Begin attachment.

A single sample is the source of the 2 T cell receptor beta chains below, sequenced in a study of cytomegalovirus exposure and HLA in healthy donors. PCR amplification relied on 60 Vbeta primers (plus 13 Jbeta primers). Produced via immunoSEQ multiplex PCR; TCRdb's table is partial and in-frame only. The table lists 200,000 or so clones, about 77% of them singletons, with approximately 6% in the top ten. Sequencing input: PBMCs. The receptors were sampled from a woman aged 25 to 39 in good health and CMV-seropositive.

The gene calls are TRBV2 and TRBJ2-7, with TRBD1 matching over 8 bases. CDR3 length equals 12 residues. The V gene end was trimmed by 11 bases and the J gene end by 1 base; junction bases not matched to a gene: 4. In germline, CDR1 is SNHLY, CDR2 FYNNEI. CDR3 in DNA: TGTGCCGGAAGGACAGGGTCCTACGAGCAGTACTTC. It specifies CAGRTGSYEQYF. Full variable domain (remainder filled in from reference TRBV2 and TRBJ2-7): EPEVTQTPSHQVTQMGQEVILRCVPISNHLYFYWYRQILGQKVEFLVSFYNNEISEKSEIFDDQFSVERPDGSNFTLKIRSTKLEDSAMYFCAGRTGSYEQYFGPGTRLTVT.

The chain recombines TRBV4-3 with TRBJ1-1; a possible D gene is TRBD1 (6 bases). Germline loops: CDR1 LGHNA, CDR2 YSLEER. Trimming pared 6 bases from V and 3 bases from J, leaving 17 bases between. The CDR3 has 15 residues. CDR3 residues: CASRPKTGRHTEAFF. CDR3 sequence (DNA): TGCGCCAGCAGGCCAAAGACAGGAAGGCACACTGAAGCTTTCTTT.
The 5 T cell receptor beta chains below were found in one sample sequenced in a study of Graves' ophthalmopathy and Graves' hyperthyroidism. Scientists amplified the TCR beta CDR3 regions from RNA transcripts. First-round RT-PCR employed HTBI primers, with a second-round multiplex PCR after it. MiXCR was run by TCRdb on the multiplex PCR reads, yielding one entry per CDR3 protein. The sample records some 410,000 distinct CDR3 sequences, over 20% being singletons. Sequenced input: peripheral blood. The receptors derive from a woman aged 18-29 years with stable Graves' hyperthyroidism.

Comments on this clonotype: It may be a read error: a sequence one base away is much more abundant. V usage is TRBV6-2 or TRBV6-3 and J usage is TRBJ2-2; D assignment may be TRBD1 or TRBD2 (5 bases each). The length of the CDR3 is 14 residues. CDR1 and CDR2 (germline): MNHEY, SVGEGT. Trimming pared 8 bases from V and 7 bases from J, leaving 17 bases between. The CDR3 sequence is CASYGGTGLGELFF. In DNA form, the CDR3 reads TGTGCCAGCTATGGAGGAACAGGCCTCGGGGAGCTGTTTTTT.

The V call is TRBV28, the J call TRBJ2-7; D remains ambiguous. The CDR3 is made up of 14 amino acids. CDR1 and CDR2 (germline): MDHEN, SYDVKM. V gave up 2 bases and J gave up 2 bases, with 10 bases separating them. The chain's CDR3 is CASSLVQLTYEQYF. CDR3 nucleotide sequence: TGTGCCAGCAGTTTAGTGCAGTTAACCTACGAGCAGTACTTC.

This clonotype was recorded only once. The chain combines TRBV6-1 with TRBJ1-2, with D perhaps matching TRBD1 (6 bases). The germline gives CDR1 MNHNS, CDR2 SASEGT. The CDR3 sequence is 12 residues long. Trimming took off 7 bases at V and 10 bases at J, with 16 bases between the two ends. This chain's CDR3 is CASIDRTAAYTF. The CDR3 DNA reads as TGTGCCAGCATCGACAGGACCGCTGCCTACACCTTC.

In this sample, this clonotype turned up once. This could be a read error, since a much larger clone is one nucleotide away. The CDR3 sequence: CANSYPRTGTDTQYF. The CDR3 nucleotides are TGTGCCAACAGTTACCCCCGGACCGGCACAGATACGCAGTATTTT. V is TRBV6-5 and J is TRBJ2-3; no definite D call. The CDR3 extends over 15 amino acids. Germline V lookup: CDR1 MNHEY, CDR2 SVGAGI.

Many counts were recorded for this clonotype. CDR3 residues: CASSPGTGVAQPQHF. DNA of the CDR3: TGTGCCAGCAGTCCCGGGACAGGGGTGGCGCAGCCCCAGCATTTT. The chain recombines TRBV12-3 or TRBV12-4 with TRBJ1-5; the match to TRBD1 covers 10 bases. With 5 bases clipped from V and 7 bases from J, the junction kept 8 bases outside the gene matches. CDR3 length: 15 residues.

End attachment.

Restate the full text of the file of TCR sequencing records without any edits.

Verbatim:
A single sample is the source of the 2 T cell receptor beta chains below, sequenced in a study of cytomegalovirus exposure and HLA in healthy donors. PCR amplification relied on 60 Vbeta primers (plus 13 Jbeta primers). Produced via immunoSEQ multiplex PCR; TCRdb's table is partial and in-frame only. The table lists 200,000 or so clones, about 77% of them singletons, with approximately 6% in the top ten. Sequencing input: PBMCs. The receptors were sampled from a woman aged 25 to 39 in good health and CMV-seropositive.

The gene calls are TRBV2 and TRBJ2-7, with TRBD1 matching over 8 bases. CDR3 length equals 12 residues. The V gene end was trimmed by 11 bases and the J gene end by 1 base; junction bases not matched to a gene: 4. In germline, CDR1 is SNHLY, CDR2 FYNNEI. CDR3 in DNA: TGTGCCGGAAGGACAGGGTCCTACGAGCAGTACTTC. It specifies CAGRTGSYEQYF. Full variable domain (remainder filled in from reference TRBV2 and TRBJ2-7): EPEVTQTPSHQVTQMGQEVILRCVPISNHLYFYWYRQILGQKVEFLVSFYNNEISEKSEIFDDQFSVERPDGSNFTLKIRSTKLEDSAMYFCAGRTGSYEQYFGPGTRLTVT.

The chain recombines TRBV4-3 with TRBJ1-1; a possible D gene is TRBD1 (6 bases). Germline loops: CDR1 LGHNA, CDR2 YSLEER. Trimming pared 6 bases from V and 3 bases from J, leaving 17 bases between. The CDR3 has 15 residues. CDR3 residues: CASRPKTGRHTEAFF. CDR3 sequence (DNA): TGCGCCAGCAGGCCAAAGACAGGAAGGCACACTGAAGCTTTCTTT.
The 5 T cell receptor beta chains below were found in one sample sequenced in a study of Graves' ophthalmopathy and Graves' hyperthyroidism. Scientists amplified the TCR beta CDR3 regions from RNA transcripts. First-round RT-PCR employed HTBI primers, with a second-round multiplex PCR after it. MiXCR was run by TCRdb on the multiplex PCR reads, yielding one entry per CDR3 protein. The sample records some 410,000 distinct CDR3 sequences, over 20% being singletons. Sequenced input: peripheral blood. The receptors derive from a woman aged 18-29 years with stable Graves' hyperthyroidism.

Comments on this clonotype: It may be a read error: a sequence one base away is much more abundant. V usage is TRBV6-2 or TRBV6-3 and J usage is TRBJ2-2; D assignment may be TRBD1 or TRBD2 (5 bases each). The length of the CDR3 is 14 residues. CDR1 and CDR2 (germline): MNHEY, SVGEGT. Trimming pared 8 bases from V and 7 bases from J, leaving 17 bases between. The CDR3 sequence is CASYGGTGLGELFF. In DNA form, the CDR3 reads TGTGCCAGCTATGGAGGAACAGGCCTCGGGGAGCTGTTTTTT.

The V call is TRBV28, the J call TRBJ2-7; D remains ambiguous. The CDR3 is made up of 14 amino acids. CDR1 and CDR2 (germline): MDHEN, SYDVKM. V gave up 2 bases and J gave up 2 bases, with 10 bases separating them. The chain's CDR3 is CASSLVQLTYEQYF. CDR3 nucleotide sequence: TGTGCCAGCAGTTTAGTGCAGTTAACCTACGAGCAGTACTTC.

This clonotype was recorded only once. The chain combines TRBV6-1 with TRBJ1-2, with D perhaps matching TRBD1 (6 bases). The germline gives CDR1 MNHNS, CDR2 SASEGT. The CDR3 sequence is 12 residues long. Trimming took off 7 bases at V and 10 bases at J, with 16 bases between the two ends. This chain's CDR3 is CASIDRTAAYTF. The CDR3 DNA reads as TGTGCCAGCATCGACAGGACCGCTGCCTACACCTTC.

In this sample, this clonotype turned up once. This could be a read error, since a much larger clone is one nucleotide away. The CDR3 sequence: CANSYPRTGTDTQYF. The CDR3 nucleotides are TGTGCCAACAGTTACCCCCGGACCGGCACAGATACGCAGTATTTT. V is TRBV6-5 and J is TRBJ2-3; no definite D call. The CDR3 extends over 15 amino acids. Germline V lookup: CDR1 MNHEY, CDR2 SVGAGI.

Many counts were recorded for this clonotype. CDR3 residues: CASSPGTGVAQPQHF. DNA of the CDR3: TGTGCCAGCAGTCCCGGGACAGGGGTGGCGCAGCCCCAGCATTTT. The chain recombines TRBV12-3 or TRBV12-4 with TRBJ1-5; the match to TRBD1 covers 10 bases. With 5 bases clipped from V and 7 bases from J, the junction kept 8 bases outside the gene matches. CDR3 length: 15 residues.